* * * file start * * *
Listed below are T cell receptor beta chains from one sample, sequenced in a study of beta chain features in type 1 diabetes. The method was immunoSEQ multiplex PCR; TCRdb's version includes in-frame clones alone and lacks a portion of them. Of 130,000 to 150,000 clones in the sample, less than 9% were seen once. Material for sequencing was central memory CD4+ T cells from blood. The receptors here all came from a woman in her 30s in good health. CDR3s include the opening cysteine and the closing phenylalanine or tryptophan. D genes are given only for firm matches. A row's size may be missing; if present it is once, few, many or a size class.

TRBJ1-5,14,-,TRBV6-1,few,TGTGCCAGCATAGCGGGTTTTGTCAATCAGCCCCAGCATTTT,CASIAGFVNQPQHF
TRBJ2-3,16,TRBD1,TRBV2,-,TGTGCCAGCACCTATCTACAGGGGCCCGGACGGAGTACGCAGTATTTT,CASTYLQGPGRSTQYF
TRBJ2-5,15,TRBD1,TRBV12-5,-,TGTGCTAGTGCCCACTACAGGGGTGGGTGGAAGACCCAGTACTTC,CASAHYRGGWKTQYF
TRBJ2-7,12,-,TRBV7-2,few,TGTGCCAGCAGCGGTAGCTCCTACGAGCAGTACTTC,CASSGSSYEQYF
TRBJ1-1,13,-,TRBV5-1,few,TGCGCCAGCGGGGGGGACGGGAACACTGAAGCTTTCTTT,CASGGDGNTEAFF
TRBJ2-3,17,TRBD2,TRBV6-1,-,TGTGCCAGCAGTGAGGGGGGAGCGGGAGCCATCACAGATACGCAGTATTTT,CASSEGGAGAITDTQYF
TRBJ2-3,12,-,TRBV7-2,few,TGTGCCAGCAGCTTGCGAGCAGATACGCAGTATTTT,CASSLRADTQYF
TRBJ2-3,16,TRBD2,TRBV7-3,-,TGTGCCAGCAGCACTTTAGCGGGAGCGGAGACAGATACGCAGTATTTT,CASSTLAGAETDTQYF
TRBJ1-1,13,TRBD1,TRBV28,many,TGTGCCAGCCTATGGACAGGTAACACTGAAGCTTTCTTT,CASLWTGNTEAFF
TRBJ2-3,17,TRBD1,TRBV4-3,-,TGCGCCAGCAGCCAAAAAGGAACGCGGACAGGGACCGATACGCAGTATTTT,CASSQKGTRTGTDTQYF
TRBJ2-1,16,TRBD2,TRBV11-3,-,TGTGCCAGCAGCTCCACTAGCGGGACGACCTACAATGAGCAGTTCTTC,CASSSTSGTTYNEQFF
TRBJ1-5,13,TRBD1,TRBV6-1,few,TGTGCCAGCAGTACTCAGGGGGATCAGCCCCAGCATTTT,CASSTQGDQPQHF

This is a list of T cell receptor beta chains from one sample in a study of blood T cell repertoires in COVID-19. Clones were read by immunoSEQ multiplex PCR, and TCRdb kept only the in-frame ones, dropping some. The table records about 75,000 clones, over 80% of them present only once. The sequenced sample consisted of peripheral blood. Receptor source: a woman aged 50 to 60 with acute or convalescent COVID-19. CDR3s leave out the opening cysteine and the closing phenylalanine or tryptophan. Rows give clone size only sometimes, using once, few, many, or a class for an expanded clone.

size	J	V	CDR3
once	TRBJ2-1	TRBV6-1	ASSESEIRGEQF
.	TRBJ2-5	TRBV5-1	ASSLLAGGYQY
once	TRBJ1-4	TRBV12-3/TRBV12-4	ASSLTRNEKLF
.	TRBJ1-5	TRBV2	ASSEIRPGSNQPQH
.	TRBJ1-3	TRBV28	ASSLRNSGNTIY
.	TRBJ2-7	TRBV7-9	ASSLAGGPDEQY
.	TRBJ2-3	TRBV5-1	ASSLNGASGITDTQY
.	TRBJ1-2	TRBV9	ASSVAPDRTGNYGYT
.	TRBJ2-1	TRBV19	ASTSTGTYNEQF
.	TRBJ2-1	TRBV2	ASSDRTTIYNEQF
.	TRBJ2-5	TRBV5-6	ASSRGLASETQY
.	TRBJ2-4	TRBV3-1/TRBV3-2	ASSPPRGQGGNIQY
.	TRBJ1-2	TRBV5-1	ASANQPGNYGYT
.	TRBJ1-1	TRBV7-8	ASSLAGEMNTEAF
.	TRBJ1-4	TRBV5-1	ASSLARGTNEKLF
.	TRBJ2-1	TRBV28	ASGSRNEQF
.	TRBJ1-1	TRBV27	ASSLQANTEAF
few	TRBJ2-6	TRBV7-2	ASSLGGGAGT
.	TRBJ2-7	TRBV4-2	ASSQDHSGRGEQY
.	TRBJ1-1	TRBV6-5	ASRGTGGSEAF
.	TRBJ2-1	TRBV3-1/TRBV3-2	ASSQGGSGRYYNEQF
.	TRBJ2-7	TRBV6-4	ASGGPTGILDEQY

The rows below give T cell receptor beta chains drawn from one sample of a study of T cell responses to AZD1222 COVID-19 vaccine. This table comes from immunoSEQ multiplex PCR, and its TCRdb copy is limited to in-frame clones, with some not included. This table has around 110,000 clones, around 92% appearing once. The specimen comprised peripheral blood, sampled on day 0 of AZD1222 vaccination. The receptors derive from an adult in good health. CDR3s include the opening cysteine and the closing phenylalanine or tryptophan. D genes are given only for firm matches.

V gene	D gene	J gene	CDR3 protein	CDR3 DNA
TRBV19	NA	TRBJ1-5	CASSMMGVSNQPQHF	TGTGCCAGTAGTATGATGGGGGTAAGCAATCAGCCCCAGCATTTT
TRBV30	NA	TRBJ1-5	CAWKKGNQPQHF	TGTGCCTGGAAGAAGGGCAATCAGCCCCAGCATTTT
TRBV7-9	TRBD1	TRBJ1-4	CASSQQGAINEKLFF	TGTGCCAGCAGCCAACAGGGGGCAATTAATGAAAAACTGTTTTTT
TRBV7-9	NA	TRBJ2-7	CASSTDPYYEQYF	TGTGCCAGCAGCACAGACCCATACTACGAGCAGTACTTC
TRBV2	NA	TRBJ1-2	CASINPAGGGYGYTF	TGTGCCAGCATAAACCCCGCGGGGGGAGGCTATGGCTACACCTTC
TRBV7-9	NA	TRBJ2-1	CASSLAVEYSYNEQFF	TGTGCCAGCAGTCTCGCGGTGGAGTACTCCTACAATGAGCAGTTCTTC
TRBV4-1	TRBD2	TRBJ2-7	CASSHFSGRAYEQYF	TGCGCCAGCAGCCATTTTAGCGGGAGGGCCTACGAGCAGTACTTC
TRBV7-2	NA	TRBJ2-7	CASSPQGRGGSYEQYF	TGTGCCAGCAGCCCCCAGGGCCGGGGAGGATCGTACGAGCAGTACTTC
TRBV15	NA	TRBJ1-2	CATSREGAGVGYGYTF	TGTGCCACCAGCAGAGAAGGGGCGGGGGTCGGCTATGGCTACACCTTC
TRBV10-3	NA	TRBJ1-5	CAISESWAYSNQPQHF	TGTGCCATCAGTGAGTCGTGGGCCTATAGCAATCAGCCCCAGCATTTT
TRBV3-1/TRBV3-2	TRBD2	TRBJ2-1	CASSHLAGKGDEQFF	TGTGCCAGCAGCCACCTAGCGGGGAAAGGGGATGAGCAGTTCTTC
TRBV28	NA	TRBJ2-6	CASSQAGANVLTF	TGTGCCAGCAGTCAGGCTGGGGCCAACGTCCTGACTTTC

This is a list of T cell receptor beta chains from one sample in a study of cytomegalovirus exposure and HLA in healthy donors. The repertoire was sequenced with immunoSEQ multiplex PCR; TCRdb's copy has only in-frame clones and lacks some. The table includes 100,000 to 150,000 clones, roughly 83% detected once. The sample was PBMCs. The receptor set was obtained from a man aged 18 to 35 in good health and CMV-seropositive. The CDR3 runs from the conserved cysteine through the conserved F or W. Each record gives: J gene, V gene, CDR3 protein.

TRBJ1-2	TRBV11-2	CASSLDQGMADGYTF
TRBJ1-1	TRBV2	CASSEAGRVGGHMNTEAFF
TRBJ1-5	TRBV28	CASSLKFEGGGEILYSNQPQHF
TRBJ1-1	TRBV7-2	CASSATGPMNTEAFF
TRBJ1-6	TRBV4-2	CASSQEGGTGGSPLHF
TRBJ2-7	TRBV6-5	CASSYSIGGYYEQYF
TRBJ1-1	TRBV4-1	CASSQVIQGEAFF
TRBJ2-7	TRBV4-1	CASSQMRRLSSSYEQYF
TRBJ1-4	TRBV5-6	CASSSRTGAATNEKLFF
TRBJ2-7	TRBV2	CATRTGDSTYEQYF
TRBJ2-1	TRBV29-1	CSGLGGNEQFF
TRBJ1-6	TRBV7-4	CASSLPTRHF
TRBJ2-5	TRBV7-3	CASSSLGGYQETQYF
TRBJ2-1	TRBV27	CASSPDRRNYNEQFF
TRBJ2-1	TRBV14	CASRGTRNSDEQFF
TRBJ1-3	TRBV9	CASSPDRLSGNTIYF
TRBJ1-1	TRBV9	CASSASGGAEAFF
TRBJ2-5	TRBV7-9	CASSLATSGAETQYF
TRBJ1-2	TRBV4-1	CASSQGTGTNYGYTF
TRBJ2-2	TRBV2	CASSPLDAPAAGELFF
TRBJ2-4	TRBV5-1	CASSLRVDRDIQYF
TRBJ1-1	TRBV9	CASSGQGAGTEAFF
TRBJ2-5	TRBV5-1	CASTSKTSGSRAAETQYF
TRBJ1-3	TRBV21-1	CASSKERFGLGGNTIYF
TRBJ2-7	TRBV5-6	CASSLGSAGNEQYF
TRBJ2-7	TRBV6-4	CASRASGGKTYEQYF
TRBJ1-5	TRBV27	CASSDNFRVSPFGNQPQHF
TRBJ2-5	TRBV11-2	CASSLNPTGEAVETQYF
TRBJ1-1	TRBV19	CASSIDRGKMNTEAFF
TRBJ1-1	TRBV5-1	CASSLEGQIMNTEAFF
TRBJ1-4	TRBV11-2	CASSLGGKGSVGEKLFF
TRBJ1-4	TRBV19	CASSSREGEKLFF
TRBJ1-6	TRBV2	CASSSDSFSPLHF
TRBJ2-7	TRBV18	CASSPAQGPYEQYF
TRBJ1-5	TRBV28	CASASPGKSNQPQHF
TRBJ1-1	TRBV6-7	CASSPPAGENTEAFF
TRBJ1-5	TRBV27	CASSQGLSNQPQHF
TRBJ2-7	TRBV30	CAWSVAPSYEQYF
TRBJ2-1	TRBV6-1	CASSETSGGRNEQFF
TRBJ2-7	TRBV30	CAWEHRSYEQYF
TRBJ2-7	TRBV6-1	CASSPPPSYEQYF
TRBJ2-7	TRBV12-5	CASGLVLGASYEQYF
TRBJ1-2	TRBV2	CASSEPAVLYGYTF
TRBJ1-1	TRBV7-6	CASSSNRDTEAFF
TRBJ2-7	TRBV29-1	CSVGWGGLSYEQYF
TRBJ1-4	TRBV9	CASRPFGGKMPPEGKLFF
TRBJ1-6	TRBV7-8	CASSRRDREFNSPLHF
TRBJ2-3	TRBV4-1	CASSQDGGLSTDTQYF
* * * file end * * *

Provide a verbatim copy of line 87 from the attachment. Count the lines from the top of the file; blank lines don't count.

TRBJ1-5	TRBV28	CASASPGKSNQPQHF